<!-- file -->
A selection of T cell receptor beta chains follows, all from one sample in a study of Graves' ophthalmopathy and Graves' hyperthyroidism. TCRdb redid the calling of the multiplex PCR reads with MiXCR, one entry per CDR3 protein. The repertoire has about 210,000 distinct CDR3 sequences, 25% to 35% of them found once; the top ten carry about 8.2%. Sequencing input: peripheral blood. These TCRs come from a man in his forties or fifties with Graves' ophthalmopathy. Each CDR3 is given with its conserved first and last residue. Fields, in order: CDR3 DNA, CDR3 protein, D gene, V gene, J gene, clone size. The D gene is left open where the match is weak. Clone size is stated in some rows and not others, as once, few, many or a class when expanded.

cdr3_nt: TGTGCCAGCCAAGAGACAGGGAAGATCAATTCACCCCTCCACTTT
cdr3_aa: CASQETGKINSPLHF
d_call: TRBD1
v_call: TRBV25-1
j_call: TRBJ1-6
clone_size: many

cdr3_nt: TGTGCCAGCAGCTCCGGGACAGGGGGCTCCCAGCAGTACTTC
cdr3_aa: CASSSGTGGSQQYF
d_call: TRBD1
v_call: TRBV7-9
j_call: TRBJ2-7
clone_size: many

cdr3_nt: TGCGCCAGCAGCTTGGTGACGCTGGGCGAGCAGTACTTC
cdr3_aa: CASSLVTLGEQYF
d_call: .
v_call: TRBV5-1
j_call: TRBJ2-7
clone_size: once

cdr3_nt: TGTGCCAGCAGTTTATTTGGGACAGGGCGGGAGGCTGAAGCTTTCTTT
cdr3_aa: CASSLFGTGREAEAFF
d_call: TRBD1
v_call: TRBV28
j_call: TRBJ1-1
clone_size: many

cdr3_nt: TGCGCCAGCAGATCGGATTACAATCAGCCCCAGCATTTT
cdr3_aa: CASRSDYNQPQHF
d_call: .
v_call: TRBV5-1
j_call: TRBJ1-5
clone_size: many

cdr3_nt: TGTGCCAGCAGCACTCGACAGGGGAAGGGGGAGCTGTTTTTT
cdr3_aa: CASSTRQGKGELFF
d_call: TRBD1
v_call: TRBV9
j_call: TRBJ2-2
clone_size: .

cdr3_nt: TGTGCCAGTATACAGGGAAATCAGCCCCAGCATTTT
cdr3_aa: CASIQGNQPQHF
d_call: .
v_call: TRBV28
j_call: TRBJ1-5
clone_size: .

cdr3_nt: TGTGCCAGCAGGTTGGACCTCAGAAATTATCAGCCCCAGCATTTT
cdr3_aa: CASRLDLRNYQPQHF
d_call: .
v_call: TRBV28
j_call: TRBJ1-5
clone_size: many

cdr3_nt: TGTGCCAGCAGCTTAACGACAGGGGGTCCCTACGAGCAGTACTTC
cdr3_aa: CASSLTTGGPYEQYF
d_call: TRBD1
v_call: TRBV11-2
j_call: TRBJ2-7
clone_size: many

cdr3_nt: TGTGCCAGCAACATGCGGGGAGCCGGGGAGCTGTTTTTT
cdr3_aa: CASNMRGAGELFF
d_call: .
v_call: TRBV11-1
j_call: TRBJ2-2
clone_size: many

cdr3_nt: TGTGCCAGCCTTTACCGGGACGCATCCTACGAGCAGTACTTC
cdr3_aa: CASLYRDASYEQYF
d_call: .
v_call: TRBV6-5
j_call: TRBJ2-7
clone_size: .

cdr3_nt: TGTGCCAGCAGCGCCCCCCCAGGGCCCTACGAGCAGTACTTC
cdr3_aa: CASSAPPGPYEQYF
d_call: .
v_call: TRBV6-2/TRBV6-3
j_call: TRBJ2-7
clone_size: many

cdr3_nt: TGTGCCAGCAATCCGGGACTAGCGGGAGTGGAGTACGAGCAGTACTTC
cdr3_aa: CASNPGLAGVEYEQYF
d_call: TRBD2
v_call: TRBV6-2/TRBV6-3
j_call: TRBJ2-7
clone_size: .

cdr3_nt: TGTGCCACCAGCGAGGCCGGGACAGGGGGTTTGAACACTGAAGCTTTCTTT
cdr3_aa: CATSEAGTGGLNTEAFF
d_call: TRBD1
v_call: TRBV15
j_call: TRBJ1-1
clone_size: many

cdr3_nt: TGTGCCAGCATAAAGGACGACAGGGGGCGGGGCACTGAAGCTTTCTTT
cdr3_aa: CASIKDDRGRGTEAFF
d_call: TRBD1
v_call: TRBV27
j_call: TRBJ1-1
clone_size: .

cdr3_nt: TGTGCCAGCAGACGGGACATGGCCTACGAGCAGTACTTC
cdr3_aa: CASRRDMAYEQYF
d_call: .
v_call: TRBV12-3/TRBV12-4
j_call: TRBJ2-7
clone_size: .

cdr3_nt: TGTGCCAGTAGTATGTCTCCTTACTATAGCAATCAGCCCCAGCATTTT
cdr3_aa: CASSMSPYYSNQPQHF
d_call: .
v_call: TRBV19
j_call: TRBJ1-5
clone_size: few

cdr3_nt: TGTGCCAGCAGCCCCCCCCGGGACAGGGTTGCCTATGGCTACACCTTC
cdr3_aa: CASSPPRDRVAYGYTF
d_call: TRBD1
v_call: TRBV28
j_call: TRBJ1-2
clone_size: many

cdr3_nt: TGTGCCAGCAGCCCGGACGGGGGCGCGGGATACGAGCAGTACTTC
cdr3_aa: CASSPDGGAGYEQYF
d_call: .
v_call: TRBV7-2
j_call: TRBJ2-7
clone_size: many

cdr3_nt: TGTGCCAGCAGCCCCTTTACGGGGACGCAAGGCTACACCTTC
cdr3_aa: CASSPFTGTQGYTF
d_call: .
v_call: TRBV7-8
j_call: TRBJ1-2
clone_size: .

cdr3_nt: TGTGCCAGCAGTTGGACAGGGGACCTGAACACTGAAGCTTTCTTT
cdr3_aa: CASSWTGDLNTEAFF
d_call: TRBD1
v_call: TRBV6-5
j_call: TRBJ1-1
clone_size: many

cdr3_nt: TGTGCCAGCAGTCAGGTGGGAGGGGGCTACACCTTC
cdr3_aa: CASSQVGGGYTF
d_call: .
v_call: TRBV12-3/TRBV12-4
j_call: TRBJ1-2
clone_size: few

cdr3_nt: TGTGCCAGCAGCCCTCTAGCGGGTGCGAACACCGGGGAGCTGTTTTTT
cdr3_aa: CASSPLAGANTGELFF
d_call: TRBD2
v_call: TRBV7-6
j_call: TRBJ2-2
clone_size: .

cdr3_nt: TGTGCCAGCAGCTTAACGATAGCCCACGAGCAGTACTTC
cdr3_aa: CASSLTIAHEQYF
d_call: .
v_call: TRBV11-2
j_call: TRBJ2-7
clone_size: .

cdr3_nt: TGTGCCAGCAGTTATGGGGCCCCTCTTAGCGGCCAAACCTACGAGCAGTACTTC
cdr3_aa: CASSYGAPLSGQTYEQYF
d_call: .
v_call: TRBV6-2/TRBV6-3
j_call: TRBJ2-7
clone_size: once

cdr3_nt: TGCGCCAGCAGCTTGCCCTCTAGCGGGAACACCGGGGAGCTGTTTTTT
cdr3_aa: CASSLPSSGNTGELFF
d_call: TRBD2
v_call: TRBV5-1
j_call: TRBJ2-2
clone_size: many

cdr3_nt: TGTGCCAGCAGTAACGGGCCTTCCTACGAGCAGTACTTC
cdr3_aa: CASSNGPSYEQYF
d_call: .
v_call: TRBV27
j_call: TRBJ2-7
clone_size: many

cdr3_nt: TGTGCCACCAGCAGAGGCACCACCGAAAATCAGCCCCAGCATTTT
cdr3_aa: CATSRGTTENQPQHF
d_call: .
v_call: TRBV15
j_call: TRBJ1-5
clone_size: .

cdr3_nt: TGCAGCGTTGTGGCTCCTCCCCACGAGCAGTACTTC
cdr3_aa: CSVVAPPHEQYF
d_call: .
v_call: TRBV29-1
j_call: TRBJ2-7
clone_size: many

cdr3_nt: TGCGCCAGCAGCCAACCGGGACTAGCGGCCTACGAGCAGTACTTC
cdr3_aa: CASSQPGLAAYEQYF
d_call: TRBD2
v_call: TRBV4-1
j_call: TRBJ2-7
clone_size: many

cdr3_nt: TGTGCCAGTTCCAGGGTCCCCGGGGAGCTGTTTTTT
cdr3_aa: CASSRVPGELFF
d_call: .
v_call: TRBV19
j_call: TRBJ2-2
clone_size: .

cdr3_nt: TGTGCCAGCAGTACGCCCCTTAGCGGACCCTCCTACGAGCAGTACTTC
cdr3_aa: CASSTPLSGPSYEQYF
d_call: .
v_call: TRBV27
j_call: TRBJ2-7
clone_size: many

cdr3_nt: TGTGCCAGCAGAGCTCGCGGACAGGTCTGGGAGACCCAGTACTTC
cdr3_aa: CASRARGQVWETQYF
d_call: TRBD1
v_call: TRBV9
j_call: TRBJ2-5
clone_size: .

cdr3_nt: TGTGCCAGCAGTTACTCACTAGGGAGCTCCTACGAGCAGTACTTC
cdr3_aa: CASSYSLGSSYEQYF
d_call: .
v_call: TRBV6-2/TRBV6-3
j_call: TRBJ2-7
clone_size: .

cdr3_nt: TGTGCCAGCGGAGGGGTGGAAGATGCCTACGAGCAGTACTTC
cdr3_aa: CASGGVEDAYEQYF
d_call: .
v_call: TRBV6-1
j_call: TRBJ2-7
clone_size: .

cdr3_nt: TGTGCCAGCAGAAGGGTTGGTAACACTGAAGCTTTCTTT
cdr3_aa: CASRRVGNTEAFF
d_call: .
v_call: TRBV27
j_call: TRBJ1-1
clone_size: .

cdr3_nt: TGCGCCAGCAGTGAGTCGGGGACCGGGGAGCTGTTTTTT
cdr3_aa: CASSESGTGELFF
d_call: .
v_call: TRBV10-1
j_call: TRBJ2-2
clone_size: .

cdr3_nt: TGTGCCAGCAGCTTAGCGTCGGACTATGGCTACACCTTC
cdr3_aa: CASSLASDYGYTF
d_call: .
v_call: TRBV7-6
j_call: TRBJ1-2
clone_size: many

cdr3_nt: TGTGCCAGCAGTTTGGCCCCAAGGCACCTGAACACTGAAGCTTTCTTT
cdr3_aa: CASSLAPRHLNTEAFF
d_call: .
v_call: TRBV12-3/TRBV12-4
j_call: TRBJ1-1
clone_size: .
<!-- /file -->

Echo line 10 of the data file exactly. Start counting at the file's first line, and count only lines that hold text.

d_call: TRBD1